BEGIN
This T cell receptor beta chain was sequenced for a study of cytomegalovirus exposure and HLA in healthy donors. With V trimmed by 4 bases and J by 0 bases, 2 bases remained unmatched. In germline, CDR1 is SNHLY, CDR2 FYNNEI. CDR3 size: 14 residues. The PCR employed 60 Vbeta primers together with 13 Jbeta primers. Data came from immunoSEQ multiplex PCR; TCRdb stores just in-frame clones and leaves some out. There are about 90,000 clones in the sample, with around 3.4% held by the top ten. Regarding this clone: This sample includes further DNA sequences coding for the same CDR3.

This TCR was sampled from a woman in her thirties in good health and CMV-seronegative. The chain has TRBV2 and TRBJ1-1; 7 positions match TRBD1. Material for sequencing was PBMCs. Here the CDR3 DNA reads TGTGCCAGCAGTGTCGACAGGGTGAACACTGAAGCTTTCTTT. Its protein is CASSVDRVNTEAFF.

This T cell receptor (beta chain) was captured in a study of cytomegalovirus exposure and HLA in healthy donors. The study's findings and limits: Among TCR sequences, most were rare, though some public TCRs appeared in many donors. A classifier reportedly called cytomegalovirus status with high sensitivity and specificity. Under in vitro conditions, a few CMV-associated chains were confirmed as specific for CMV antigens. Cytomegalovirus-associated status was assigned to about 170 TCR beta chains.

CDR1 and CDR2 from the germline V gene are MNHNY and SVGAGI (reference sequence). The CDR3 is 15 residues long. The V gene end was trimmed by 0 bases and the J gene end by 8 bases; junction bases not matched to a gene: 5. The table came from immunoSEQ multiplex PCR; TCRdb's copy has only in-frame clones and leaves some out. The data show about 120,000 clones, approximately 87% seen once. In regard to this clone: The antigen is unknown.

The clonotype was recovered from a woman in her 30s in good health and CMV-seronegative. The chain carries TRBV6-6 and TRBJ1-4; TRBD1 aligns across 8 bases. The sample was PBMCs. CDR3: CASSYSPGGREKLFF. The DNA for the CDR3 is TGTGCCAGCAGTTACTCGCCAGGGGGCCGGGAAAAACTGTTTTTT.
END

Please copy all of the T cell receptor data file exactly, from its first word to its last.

This T cell receptor beta chain was sequenced for a study of cytomegalovirus exposure and HLA in healthy donors. With V trimmed by 4 bases and J by 0 bases, 2 bases remained unmatched. In germline, CDR1 is SNHLY, CDR2 FYNNEI. CDR3 size: 14 residues. The PCR employed 60 Vbeta primers together with 13 Jbeta primers. Data came from immunoSEQ multiplex PCR; TCRdb stores just in-frame clones and leaves some out. There are about 90,000 clones in the sample, with around 3.4% held by the top ten. Regarding this clone: This sample includes further DNA sequences coding for the same CDR3.

This TCR was sampled from a woman in her thirties in good health and CMV-seronegative. The chain has TRBV2 and TRBJ1-1; 7 positions match TRBD1. Material for sequencing was PBMCs. Here the CDR3 DNA reads TGTGCCAGCAGTGTCGACAGGGTGAACACTGAAGCTTTCTTT. Its protein is CASSVDRVNTEAFF.

This T cell receptor (beta chain) was captured in a study of cytomegalovirus exposure and HLA in healthy donors. The study's findings and limits: Among TCR sequences, most were rare, though some public TCRs appeared in many donors. A classifier reportedly called cytomegalovirus status with high sensitivity and specificity. Under in vitro conditions, a few CMV-associated chains were confirmed as specific for CMV antigens. Cytomegalovirus-associated status was assigned to about 170 TCR beta chains.

CDR1 and CDR2 from the germline V gene are MNHNY and SVGAGI (reference sequence). The CDR3 is 15 residues long. The V gene end was trimmed by 0 bases and the J gene end by 8 bases; junction bases not matched to a gene: 5. The table came from immunoSEQ multiplex PCR; TCRdb's copy has only in-frame clones and leaves some out. The data show about 120,000 clones, approximately 87% seen once. In regard to this clone: The antigen is unknown.

The clonotype was recovered from a woman in her 30s in good health and CMV-seronegative. The chain carries TRBV6-6 and TRBJ1-4; TRBD1 aligns across 8 bases. The sample was PBMCs. CDR3: CASSYSPGGREKLFF. The DNA for the CDR3 is TGTGCCAGCAGTTACTCGCCAGGGGGCCGGGAAAAACTGTTTTTT.